A recent survey from Eurostat, the European Statistics Authority, shows how Europeans in major cities feel about their their quality of life. There is some surprising good news for Greece, as Athenians’ overall satisfaction with their city increased compared to the last study.
Factors Eurostat took into consideration were transportation, educational and health infrastructure, the ability to find a job and ease in renting a house. The inclusion of migrants into society, the effectiveness of public services and the levels of noise, air pollution and city cleanliness were also measured.
In sixty-three European cities, the health infrastructure was considered to be one of the top three factors in their inhabitants’ quality of life, with people in twenty-seven of those cities naming it the most important issue.
In fifty-two cities the problem of unemployment was among the top three considerations. Residents from a total of fifty-nine cities named their educational institutions in the top three contributors to the quality of their lives.
In some good news for Greece, Athens recorded the highest increase of positive answers compared to the last survey, conducted in 2012. In an answer to a general question about how happy they are living in their own city, 71 percent of Athenians said they were satisfied.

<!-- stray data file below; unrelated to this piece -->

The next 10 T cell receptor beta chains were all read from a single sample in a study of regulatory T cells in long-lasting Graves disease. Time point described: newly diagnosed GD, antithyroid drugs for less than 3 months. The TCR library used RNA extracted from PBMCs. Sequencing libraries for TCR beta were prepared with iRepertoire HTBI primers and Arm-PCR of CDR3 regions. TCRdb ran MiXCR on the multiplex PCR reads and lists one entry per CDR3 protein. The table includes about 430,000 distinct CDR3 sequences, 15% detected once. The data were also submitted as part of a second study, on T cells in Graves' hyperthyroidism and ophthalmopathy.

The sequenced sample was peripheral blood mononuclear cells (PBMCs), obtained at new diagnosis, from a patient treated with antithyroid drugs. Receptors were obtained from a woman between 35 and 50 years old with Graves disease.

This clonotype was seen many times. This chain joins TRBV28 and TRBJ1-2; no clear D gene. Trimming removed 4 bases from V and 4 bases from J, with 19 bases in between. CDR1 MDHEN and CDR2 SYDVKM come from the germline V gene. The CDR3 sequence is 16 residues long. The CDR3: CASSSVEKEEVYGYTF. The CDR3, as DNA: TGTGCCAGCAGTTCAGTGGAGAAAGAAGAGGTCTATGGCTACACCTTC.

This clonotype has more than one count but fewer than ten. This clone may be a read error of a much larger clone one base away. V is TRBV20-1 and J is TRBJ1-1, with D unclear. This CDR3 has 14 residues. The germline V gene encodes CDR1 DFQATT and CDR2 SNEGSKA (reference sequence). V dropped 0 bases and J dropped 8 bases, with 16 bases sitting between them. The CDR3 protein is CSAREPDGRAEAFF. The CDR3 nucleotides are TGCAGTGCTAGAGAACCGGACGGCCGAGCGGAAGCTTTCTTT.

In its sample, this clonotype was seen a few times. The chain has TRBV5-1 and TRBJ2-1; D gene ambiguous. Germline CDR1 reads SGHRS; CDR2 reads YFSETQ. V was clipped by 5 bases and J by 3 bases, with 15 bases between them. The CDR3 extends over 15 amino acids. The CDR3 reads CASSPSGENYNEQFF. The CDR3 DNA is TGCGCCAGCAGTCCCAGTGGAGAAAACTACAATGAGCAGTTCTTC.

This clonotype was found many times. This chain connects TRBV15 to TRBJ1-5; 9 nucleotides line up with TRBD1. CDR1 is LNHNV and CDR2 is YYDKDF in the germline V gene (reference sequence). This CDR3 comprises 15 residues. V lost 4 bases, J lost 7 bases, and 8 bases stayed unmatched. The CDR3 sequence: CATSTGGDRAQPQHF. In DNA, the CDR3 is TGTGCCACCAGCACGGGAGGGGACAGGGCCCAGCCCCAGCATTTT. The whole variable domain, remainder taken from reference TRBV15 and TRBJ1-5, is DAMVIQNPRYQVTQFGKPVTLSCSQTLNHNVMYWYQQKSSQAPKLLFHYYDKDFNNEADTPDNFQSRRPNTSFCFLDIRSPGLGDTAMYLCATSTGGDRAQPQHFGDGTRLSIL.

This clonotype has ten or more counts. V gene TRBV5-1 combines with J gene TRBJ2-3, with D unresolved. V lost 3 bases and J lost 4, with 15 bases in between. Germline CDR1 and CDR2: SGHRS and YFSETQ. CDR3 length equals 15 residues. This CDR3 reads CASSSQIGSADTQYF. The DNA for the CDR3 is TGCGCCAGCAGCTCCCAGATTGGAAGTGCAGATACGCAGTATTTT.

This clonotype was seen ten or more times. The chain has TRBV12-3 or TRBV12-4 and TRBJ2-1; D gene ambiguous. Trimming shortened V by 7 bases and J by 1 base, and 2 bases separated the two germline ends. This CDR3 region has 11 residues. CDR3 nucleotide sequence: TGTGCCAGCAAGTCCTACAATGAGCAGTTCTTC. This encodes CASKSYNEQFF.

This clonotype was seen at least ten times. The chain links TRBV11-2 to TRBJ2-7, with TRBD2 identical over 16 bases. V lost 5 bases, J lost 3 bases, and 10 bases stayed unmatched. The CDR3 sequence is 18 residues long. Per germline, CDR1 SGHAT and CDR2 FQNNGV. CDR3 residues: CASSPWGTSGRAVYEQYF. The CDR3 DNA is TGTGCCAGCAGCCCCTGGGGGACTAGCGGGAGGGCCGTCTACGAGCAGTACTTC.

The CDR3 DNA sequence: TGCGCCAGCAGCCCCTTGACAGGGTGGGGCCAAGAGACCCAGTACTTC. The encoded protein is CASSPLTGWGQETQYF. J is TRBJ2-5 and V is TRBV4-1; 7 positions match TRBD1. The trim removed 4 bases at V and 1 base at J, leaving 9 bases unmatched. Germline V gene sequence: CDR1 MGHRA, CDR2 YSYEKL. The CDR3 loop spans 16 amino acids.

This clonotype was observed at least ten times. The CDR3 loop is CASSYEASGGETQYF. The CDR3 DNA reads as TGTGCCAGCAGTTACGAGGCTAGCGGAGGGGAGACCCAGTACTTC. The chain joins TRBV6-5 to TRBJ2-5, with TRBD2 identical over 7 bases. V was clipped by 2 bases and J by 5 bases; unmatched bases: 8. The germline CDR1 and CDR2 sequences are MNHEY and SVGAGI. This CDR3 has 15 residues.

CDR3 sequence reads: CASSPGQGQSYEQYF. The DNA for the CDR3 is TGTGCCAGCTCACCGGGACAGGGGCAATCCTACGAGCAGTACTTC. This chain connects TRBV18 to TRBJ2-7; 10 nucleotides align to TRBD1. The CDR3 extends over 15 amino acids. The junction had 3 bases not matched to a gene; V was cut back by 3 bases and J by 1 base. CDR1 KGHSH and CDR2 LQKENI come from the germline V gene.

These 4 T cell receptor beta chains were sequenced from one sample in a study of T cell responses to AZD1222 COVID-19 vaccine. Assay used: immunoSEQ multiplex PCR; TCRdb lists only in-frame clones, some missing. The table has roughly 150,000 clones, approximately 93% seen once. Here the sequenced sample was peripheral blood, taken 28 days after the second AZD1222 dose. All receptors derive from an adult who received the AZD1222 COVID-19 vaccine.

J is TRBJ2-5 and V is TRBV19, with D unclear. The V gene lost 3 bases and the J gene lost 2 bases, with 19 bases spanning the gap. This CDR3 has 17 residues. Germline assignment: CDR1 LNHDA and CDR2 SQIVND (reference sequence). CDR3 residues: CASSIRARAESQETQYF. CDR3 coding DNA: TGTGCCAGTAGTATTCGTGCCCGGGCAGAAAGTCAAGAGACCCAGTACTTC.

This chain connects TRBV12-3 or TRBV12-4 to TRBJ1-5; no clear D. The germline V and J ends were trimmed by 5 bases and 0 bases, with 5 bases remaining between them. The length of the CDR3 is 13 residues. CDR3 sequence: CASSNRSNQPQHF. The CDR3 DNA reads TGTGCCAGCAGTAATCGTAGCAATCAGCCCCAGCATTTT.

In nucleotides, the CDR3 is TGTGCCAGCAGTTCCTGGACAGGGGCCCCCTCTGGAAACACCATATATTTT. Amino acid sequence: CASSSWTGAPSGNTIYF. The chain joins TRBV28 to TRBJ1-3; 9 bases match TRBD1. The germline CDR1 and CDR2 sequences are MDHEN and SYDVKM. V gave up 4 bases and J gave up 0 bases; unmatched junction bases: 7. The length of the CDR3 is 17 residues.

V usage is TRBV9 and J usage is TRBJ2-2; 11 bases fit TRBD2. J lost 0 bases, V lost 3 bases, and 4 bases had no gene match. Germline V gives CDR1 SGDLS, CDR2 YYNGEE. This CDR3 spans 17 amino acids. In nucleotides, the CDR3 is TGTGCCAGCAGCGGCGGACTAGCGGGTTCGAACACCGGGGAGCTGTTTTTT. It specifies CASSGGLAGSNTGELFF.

Still, seventy-one percent ranks low in life-quality approval among all the European cities studied, with Vilnius, Lithuania recording an astonishing 98 percent satisfied residents.
However, Athens ranks quite high regarding public transportation, with 72 percent being satisfied, compared to an abysmal thirty percent of neighboring Rome, Italy.
Things were understandably gloomier for the Greek capital on issues such as household economic health, with only one out of three Athenians being satisfied with the money they earn. Meanwhile, ninety percent of the population in Stockholm, Sweden said they were satisfied with their economic situation.
Similar low percentages are recorded on the issue of the cleanliness of public spaces in Southern Europe, with Athens scoring only 30 percent. In Rome less than one out of ten people thought their city was clean.
Cities in Portugal, Spain, Italy and Greece continued to rank low among European cities on the ease of finding a job. The European south has historically lagged behind northern Europe, with chronically high rates of unemployment.
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